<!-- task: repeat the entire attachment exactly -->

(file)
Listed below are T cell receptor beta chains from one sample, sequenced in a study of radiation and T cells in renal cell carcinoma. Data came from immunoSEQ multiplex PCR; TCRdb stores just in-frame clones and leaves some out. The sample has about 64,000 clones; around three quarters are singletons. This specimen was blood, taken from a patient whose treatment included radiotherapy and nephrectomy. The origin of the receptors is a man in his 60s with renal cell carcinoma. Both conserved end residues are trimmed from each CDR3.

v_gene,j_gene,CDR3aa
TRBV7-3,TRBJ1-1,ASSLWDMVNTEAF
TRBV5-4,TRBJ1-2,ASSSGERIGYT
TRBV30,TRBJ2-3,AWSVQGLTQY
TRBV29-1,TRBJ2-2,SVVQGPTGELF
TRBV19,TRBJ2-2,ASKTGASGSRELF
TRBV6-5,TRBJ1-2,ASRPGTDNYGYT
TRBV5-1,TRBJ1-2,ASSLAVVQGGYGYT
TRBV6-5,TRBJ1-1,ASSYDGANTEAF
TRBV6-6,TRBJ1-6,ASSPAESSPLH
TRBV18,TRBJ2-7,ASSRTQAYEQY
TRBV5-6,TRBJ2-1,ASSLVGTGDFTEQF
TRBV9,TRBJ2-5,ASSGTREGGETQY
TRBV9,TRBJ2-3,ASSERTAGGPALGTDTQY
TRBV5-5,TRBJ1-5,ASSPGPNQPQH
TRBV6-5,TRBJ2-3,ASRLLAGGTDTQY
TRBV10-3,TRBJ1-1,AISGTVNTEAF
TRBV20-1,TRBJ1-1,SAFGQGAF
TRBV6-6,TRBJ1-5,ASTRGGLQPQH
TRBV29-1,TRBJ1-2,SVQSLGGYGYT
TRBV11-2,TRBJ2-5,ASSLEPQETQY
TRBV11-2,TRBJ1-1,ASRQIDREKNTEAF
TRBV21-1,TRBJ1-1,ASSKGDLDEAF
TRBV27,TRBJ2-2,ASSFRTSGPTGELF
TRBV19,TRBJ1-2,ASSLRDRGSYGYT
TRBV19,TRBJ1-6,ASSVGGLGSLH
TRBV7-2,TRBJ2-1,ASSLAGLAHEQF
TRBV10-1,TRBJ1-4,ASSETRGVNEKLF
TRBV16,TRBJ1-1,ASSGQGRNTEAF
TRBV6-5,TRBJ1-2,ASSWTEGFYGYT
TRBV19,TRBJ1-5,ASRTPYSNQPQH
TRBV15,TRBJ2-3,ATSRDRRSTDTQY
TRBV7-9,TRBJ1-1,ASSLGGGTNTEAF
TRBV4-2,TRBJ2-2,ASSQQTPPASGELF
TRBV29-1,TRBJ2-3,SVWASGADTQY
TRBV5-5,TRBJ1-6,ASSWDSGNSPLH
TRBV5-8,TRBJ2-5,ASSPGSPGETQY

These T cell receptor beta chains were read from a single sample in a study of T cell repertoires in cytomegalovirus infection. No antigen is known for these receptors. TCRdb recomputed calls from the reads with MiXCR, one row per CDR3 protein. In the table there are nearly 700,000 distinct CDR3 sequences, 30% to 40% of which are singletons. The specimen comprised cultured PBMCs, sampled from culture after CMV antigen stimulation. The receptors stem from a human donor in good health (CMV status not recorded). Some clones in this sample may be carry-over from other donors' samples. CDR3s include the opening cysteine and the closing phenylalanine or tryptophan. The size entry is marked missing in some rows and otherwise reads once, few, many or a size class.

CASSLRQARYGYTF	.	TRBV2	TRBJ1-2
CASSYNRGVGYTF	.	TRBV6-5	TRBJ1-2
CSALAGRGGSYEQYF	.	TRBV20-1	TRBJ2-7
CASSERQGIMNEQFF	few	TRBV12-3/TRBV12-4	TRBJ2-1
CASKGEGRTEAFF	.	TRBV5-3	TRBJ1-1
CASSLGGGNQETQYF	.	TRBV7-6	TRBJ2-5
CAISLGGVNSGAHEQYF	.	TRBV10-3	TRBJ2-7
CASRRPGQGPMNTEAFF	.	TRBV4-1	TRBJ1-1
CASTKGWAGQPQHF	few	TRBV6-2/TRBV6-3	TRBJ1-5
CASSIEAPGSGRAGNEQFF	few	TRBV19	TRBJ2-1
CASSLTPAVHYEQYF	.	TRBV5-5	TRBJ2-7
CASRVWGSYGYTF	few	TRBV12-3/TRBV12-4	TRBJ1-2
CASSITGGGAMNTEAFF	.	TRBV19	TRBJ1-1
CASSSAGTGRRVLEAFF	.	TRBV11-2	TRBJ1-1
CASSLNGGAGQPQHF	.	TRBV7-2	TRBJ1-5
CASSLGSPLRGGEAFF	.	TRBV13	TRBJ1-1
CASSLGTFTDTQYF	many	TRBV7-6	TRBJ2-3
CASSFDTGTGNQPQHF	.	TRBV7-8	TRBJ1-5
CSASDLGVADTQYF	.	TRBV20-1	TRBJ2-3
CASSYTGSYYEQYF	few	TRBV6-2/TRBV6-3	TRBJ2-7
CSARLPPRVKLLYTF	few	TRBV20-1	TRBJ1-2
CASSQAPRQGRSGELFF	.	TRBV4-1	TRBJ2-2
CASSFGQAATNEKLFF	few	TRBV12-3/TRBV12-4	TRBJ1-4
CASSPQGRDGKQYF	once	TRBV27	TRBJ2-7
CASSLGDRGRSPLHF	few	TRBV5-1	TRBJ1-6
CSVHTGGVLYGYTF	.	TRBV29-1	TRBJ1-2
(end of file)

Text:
Listed below are T cell receptor beta chains from one sample, sequenced in a study of radiation and T cells in renal cell carcinoma. Data came from immunoSEQ multiplex PCR; TCRdb stores just in-frame clones and leaves some out. The sample has about 64,000 clones; around three quarters are singletons. This specimen was blood, taken from a patient whose treatment included radiotherapy and nephrectomy. The origin of the receptors is a man in his 60s with renal cell carcinoma. Both conserved end residues are trimmed from each CDR3.

v_gene,j_gene,CDR3aa
TRBV7-3,TRBJ1-1,ASSLWDMVNTEAF
TRBV5-4,TRBJ1-2,ASSSGERIGYT
TRBV30,TRBJ2-3,AWSVQGLTQY
TRBV29-1,TRBJ2-2,SVVQGPTGELF
TRBV19,TRBJ2-2,ASKTGASGSRELF
TRBV6-5,TRBJ1-2,ASRPGTDNYGYT
TRBV5-1,TRBJ1-2,ASSLAVVQGGYGYT
TRBV6-5,TRBJ1-1,ASSYDGANTEAF
TRBV6-6,TRBJ1-6,ASSPAESSPLH
TRBV18,TRBJ2-7,ASSRTQAYEQY
TRBV5-6,TRBJ2-1,ASSLVGTGDFTEQF
TRBV9,TRBJ2-5,ASSGTREGGETQY
TRBV9,TRBJ2-3,ASSERTAGGPALGTDTQY
TRBV5-5,TRBJ1-5,ASSPGPNQPQH
TRBV6-5,TRBJ2-3,ASRLLAGGTDTQY
TRBV10-3,TRBJ1-1,AISGTVNTEAF
TRBV20-1,TRBJ1-1,SAFGQGAF
TRBV6-6,TRBJ1-5,ASTRGGLQPQH
TRBV29-1,TRBJ1-2,SVQSLGGYGYT
TRBV11-2,TRBJ2-5,ASSLEPQETQY
TRBV11-2,TRBJ1-1,ASRQIDREKNTEAF
TRBV21-1,TRBJ1-1,ASSKGDLDEAF
TRBV27,TRBJ2-2,ASSFRTSGPTGELF
TRBV19,TRBJ1-2,ASSLRDRGSYGYT
TRBV19,TRBJ1-6,ASSVGGLGSLH
TRBV7-2,TRBJ2-1,ASSLAGLAHEQF
TRBV10-1,TRBJ1-4,ASSETRGVNEKLF
TRBV16,TRBJ1-1,ASSGQGRNTEAF
TRBV6-5,TRBJ1-2,ASSWTEGFYGYT
TRBV19,TRBJ1-5,ASRTPYSNQPQH
TRBV15,TRBJ2-3,ATSRDRRSTDTQY
TRBV7-9,TRBJ1-1,ASSLGGGTNTEAF
TRBV4-2,TRBJ2-2,ASSQQTPPASGELF
TRBV29-1,TRBJ2-3,SVWASGADTQY
TRBV5-5,TRBJ1-6,ASSWDSGNSPLH
TRBV5-8,TRBJ2-5,ASSPGSPGETQY

These T cell receptor beta chains were read from a single sample in a study of T cell repertoires in cytomegalovirus infection. No antigen is known for these receptors. TCRdb recomputed calls from the reads with MiXCR, one row per CDR3 protein. In the table there are nearly 700,000 distinct CDR3 sequences, 30% to 40% of which are singletons. The specimen comprised cultured PBMCs, sampled from culture after CMV antigen stimulation. The receptors stem from a human donor in good health (CMV status not recorded). Some clones in this sample may be carry-over from other donors' samples. CDR3s include the opening cysteine and the closing phenylalanine or tryptophan. The size entry is marked missing in some rows and otherwise reads once, few, many or a size class.

CASSLRQARYGYTF	.	TRBV2	TRBJ1-2
CASSYNRGVGYTF	.	TRBV6-5	TRBJ1-2
CSALAGRGGSYEQYF	.	TRBV20-1	TRBJ2-7
CASSERQGIMNEQFF	few	TRBV12-3/TRBV12-4	TRBJ2-1
CASKGEGRTEAFF	.	TRBV5-3	TRBJ1-1
CASSLGGGNQETQYF	.	TRBV7-6	TRBJ2-5
CAISLGGVNSGAHEQYF	.	TRBV10-3	TRBJ2-7
CASRRPGQGPMNTEAFF	.	TRBV4-1	TRBJ1-1
CASTKGWAGQPQHF	few	TRBV6-2/TRBV6-3	TRBJ1-5
CASSIEAPGSGRAGNEQFF	few	TRBV19	TRBJ2-1
CASSLTPAVHYEQYF	.	TRBV5-5	TRBJ2-7
CASRVWGSYGYTF	few	TRBV12-3/TRBV12-4	TRBJ1-2
CASSITGGGAMNTEAFF	.	TRBV19	TRBJ1-1
CASSSAGTGRRVLEAFF	.	TRBV11-2	TRBJ1-1
CASSLNGGAGQPQHF	.	TRBV7-2	TRBJ1-5
CASSLGSPLRGGEAFF	.	TRBV13	TRBJ1-1
CASSLGTFTDTQYF	many	TRBV7-6	TRBJ2-3
CASSFDTGTGNQPQHF	.	TRBV7-8	TRBJ1-5
CSASDLGVADTQYF	.	TRBV20-1	TRBJ2-3
CASSYTGSYYEQYF	few	TRBV6-2/TRBV6-3	TRBJ2-7
CSARLPPRVKLLYTF	few	TRBV20-1	TRBJ1-2
CASSQAPRQGRSGELFF	.	TRBV4-1	TRBJ2-2
CASSFGQAATNEKLFF	few	TRBV12-3/TRBV12-4	TRBJ1-4
CASSPQGRDGKQYF	once	TRBV27	TRBJ2-7
CASSLGDRGRSPLHF	few	TRBV5-1	TRBJ1-6
CSVHTGGVLYGYTF	.	TRBV29-1	TRBJ1-2